Thank you, great info on the changes that they are flying under the radar.
Pool shock chemicals were never meant to be used to treat drinking water. I would not recommend anyone trying this and I think it foolhardy for someone who drinks water treated with pool chemicals. I'd sooner treat water by simple boiling than adding chemicals of which you do not know the lasting effects.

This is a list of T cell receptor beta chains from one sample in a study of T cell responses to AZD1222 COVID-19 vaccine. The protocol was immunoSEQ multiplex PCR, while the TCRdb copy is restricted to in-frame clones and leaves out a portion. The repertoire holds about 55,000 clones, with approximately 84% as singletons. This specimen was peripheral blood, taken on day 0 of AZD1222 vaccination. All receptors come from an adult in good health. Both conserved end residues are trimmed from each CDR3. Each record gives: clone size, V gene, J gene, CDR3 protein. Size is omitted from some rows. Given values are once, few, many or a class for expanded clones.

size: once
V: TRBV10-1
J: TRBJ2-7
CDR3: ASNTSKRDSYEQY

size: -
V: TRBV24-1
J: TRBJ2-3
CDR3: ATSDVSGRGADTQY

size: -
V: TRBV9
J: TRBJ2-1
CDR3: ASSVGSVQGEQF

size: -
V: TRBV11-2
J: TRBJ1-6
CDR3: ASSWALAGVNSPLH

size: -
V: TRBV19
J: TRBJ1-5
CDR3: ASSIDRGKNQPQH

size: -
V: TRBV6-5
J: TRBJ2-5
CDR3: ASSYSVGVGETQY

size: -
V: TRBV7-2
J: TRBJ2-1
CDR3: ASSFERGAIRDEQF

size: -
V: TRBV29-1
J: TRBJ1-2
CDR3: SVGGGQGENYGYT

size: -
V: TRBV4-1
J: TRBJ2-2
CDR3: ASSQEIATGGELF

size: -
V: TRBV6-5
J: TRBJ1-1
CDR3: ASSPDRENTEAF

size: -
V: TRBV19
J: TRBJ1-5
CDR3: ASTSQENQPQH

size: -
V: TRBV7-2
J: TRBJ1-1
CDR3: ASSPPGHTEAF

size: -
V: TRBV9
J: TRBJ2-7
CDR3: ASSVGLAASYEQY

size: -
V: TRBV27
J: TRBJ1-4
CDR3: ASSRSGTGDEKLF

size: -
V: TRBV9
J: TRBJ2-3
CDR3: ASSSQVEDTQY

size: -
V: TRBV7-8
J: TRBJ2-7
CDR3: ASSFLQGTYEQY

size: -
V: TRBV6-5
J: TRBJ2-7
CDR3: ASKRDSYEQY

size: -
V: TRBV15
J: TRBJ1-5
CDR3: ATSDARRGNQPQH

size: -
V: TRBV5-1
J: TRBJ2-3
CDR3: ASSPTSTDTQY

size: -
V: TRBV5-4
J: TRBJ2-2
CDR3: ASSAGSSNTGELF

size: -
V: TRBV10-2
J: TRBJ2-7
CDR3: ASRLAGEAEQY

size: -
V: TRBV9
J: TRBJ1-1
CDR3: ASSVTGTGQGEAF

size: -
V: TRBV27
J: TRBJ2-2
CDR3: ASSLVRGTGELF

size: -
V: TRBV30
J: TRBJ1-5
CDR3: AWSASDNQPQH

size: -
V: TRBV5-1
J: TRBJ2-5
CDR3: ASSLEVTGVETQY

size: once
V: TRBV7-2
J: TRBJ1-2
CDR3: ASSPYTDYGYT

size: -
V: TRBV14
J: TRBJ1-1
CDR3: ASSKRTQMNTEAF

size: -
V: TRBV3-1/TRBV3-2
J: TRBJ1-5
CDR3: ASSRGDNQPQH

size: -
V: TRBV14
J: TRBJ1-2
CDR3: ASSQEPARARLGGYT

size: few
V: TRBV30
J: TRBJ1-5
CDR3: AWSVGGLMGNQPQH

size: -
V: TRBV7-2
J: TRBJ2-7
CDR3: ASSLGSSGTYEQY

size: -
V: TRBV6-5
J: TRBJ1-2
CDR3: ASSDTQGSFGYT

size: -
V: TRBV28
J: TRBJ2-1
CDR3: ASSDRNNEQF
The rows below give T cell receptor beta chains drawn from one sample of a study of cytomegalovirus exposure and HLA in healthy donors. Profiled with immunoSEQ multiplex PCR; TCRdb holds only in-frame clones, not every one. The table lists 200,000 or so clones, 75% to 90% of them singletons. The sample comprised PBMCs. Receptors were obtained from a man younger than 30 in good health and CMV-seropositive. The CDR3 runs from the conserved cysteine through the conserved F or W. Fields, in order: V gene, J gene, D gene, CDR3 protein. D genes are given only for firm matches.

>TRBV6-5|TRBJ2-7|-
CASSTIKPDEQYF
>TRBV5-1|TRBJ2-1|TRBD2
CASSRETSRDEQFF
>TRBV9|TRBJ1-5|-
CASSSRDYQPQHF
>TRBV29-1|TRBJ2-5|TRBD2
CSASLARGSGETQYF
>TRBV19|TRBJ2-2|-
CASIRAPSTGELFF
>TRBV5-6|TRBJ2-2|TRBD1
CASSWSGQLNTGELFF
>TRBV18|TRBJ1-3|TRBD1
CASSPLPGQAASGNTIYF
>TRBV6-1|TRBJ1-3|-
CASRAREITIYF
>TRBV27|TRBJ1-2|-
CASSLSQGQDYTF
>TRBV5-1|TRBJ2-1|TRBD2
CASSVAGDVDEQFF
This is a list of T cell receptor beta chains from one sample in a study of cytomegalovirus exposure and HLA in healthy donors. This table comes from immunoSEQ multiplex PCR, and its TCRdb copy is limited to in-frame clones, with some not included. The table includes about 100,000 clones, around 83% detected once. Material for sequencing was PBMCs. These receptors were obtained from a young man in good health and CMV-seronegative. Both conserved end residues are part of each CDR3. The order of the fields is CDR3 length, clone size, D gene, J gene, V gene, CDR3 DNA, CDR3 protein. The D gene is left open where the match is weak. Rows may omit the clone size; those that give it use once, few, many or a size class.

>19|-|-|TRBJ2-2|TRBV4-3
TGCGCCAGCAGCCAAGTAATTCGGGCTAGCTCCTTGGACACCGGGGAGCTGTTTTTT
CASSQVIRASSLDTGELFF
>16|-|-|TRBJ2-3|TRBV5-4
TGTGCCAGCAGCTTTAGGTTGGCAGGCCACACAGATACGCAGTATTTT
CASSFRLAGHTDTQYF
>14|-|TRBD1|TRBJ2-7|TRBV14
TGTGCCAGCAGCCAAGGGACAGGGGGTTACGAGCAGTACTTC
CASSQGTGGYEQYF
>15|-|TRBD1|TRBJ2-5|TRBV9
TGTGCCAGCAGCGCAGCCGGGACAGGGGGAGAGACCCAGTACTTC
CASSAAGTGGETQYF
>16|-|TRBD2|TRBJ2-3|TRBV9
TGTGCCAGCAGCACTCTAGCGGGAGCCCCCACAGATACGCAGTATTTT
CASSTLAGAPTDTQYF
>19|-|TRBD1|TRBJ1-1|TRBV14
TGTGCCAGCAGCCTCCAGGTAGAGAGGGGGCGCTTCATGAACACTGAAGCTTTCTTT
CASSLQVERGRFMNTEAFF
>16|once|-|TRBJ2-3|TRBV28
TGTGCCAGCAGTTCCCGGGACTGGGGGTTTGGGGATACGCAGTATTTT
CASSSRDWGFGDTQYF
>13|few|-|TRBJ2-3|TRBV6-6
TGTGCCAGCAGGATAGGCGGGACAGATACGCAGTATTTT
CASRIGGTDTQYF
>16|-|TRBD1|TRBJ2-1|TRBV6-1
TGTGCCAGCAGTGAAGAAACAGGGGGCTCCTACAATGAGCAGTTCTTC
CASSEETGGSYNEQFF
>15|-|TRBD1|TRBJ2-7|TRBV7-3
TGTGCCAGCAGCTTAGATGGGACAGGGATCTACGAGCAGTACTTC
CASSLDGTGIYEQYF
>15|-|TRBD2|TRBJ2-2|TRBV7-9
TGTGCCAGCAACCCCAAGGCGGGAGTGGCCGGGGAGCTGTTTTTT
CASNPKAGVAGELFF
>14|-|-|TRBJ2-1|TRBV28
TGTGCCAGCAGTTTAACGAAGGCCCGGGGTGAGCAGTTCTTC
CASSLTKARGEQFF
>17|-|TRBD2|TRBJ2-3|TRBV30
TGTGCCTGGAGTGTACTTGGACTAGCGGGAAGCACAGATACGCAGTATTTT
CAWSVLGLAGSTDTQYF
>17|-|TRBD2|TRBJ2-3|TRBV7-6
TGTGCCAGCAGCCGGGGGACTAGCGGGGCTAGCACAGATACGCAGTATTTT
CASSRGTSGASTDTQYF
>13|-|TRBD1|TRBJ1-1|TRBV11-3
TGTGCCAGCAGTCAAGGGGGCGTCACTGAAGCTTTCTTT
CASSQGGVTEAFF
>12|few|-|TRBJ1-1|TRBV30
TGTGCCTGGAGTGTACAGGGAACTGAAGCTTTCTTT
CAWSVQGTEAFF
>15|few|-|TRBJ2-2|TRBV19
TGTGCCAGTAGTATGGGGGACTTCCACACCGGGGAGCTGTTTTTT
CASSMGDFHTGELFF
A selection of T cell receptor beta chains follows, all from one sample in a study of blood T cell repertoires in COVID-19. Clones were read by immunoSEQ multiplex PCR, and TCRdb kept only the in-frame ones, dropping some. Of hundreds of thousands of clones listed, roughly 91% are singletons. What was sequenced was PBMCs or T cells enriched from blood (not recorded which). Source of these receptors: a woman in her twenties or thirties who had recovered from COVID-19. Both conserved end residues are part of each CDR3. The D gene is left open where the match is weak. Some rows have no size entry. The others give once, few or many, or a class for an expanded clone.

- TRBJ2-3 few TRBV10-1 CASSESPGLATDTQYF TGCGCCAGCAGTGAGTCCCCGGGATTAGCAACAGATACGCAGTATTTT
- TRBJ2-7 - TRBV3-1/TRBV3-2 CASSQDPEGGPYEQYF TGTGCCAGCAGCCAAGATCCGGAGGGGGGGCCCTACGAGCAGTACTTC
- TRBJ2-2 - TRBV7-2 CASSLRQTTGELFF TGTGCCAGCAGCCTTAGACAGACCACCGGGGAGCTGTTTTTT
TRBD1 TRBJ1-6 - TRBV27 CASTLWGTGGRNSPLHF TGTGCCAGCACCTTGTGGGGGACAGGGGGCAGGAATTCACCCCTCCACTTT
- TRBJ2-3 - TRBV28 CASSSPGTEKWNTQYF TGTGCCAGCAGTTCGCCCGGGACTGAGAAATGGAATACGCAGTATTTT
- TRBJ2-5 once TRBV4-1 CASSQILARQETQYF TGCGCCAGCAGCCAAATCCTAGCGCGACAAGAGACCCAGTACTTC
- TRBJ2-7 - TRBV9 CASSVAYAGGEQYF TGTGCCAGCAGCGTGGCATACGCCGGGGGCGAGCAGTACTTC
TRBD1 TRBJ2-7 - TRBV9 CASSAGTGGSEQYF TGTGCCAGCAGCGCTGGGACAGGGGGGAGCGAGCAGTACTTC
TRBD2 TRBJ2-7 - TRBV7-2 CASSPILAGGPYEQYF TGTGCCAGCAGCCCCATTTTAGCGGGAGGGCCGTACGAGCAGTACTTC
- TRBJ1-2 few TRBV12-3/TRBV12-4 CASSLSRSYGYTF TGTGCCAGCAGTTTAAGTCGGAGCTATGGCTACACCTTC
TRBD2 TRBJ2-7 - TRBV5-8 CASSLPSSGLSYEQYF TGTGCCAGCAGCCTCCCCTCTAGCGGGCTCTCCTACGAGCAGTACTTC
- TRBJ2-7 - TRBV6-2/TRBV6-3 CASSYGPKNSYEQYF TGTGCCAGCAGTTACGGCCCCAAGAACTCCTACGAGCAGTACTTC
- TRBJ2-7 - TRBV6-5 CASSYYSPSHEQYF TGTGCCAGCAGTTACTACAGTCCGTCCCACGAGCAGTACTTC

Chemicals really don't care what you or anyone else prints on the packaging. Water purification falls into two major steps: physical separation of particulates and chemical sterilization. The use of halogen compounds for water purification has been practiced on a massive scale for generations. The chemistry is easy to understand and regulate. The consensus opinion among those not wearing tinfoil hats is that when properly done, halogen disinfection is safer than most other methods available and is definitely more economical than alternative methods. Improperly done, trihalomethanes may be generated if the feedwater had high organic content and the initial chlorination was insufficient to oxidize all the organic material. The State of California "knows" trihalomethanes to be carcinogenic in mice so that lead to many municipal water works posttreating with ammonia which reacts with the trihalomethanes to form chloramines which are quite possibly more carcinogenic but California did not list it so the potential for spurious lawsuits is diminished. While there is some very slight possibility that treating your SHTF water with chlorine regardless of the source of the chlorine might eventually cause you to live long enough to have a cancer, not treating water potentially contaminated with a wide range of parasites, bacteria and viruses too small to be removed by physical screening will definitely put you in good position to contract dysentary or diarrheal diseases which will insure that you die a preventable death sooner rather than later.